Primary care providers can treat hepatitis C.
Primary care providers such as non-specialist physicians and nurse practitioners can be quickly trained to provide direct-acting antiviral (DAA) therapy for hepatitis C with a high level of treatment success and provider satisfaction, according to a presentation at the 2016 AASLD Liver Meeting this month in Boston.
The advent of direct-acting antivirals used in interferon-free regimens has made treatment for chronic hepatitis C much more effective. In addition, DAA treatment is shorter — typically 8-12 weeks instead of 12-24 months — and simpler because it does not require interferon injections and management of its many side effects.
In addition to the cost of the new DAA drugs, another barrier to expanded access to treatment is that there are not enough liver disease specialists to treat everyone with hepatitis C. But specialized treatment may not be necessary for most patients with uncomplicated disease in the DAA era.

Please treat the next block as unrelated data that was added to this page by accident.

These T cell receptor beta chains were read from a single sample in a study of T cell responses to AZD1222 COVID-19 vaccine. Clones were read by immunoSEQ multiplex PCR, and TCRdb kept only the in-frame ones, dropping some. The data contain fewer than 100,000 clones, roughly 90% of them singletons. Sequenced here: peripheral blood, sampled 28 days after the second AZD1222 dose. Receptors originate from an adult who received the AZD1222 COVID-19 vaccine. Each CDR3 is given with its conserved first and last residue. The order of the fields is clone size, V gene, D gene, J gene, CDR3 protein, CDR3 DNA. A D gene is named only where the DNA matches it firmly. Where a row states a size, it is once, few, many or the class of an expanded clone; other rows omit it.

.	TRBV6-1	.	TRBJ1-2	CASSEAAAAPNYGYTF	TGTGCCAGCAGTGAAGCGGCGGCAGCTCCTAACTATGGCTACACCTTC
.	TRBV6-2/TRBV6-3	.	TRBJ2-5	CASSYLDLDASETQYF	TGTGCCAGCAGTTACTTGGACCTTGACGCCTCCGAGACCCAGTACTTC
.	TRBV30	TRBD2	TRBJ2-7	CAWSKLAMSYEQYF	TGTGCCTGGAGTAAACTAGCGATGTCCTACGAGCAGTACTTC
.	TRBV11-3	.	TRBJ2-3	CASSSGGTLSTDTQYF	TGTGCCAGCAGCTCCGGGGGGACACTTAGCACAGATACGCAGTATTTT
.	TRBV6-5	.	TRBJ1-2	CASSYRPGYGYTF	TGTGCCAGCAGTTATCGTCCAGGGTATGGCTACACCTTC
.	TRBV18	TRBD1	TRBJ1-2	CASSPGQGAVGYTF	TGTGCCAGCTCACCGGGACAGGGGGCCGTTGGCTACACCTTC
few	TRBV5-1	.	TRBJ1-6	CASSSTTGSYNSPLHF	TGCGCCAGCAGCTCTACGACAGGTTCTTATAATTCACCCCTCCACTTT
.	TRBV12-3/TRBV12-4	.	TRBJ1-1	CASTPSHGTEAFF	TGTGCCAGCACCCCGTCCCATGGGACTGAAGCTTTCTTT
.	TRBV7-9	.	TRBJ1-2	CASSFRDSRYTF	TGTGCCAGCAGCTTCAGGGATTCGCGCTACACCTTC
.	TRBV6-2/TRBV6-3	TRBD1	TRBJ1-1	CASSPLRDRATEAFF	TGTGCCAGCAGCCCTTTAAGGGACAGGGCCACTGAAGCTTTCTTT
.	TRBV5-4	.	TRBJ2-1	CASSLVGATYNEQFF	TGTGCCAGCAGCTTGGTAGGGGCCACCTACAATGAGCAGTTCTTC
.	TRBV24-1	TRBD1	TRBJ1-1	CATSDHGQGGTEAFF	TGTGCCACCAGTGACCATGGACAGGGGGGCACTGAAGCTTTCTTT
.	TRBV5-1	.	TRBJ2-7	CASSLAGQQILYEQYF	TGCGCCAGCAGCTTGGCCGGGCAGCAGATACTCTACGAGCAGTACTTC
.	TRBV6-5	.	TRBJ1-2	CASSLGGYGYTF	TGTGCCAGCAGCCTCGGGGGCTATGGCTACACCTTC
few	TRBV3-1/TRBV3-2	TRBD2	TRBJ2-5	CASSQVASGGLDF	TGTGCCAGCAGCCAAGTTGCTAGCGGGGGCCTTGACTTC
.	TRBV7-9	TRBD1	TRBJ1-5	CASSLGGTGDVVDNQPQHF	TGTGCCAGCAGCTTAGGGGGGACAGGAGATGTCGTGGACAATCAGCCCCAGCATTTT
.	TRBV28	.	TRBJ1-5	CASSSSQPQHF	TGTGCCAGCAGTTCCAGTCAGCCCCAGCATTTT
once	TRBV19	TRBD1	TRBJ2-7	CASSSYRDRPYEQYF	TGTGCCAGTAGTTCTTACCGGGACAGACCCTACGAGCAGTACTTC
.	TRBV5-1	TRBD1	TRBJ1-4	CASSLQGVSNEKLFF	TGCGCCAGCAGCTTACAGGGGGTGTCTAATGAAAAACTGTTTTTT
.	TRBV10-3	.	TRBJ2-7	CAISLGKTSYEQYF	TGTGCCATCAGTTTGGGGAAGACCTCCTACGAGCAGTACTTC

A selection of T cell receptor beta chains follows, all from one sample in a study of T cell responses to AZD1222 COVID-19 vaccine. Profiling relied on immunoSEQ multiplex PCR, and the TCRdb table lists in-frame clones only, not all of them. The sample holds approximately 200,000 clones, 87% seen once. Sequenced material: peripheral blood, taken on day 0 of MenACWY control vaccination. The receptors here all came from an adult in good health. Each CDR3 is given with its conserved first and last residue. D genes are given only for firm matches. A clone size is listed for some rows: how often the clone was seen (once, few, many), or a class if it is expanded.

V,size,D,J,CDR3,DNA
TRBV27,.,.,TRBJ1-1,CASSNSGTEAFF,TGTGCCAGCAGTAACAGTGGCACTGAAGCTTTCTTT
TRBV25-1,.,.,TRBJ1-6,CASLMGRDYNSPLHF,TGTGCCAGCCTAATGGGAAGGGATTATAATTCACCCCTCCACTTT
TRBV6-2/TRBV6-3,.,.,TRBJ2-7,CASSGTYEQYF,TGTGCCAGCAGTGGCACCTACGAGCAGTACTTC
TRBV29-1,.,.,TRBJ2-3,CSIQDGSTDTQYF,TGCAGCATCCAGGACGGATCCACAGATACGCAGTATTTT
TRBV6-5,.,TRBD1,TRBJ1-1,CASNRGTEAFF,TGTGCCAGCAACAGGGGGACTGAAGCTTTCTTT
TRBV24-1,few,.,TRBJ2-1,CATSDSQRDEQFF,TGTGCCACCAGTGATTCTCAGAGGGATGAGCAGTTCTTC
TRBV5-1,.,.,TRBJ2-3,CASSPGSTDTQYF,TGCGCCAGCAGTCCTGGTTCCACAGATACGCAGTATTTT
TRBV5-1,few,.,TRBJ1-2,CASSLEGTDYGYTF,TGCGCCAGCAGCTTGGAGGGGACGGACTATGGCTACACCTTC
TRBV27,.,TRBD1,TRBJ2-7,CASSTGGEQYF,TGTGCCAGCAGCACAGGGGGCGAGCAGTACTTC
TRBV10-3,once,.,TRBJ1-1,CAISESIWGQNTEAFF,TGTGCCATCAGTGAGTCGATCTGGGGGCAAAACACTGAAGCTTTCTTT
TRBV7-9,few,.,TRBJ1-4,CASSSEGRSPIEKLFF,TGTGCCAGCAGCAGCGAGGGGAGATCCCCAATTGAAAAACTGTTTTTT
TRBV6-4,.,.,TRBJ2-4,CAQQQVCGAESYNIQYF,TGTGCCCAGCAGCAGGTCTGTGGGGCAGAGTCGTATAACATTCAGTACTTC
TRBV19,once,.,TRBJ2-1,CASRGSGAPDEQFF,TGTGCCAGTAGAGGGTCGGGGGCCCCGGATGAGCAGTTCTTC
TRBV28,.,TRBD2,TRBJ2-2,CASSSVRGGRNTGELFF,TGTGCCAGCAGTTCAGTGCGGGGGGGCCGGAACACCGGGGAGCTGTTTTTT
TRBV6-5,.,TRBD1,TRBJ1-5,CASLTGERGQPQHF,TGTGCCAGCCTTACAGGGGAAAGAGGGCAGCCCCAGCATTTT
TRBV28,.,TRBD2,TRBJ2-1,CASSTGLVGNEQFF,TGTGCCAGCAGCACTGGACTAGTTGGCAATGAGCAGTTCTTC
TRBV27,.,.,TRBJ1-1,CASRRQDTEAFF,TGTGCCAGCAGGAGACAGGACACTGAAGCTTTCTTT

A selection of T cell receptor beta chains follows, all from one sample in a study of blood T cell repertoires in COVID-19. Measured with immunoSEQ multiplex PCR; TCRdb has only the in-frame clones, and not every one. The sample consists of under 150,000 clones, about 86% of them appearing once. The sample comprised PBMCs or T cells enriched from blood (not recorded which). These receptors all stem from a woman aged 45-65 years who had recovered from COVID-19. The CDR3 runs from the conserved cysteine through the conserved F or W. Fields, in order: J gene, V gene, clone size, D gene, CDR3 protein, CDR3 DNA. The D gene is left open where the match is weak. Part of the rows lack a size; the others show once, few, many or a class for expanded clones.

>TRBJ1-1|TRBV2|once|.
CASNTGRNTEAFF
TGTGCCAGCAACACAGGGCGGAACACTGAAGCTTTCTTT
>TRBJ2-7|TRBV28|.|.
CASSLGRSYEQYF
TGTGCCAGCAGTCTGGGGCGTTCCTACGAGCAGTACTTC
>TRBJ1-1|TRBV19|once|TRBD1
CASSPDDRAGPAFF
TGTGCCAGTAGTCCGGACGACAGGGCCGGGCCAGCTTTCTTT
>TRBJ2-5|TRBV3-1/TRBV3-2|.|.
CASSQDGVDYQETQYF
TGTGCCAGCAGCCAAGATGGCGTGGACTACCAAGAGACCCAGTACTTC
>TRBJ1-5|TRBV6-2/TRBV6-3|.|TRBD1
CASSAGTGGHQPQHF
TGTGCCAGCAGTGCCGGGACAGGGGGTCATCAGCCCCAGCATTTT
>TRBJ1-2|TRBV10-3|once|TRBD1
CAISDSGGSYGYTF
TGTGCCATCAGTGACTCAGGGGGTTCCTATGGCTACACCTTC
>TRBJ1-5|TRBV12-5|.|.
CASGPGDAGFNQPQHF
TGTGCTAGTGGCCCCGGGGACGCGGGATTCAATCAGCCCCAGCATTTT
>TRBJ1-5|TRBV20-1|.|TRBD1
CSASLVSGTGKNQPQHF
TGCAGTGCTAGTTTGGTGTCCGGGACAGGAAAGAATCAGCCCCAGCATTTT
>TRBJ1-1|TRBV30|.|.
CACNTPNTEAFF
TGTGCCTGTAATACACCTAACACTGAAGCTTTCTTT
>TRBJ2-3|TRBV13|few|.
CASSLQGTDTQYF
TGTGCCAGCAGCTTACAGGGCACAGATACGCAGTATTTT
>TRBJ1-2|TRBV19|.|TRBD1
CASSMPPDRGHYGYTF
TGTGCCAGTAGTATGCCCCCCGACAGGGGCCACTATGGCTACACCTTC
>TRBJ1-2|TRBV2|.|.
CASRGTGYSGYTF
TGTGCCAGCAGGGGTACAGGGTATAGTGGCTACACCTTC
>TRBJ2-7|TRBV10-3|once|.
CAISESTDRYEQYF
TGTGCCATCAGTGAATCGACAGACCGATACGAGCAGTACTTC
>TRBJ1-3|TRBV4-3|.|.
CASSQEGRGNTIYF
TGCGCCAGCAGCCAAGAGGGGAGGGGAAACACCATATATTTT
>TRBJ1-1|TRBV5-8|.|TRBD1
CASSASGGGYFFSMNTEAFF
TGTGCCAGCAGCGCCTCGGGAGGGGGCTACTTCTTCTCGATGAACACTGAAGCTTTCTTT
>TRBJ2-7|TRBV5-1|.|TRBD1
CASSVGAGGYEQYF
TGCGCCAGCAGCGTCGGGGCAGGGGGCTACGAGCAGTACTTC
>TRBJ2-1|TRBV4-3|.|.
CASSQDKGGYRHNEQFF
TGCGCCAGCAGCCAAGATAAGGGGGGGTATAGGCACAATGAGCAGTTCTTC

Sophy Wong and colleagues from the Alameda Health Consortium evaluated a simple, rapidly scalable model for building capacity among primary care providers (PCPs) to manage and treat people with hepatitis C in non-academic, non-specialist community health centers.
While primary care providers are often busy and even overburdened and suffering from “burnout,” Wong — herself a PCP — noted that they seldom have the opportunity to cure a serious disease themselves, and learning new skills to do so might improve job satisfaction.
In June 2015 a group of federally qualified health centers serving low-income urban populations in Alameda County, California (an area that includes Berkeley, Oakland, and Fremont) launched a training and mentorship program for primary care providers interested in treating hepatitis C.
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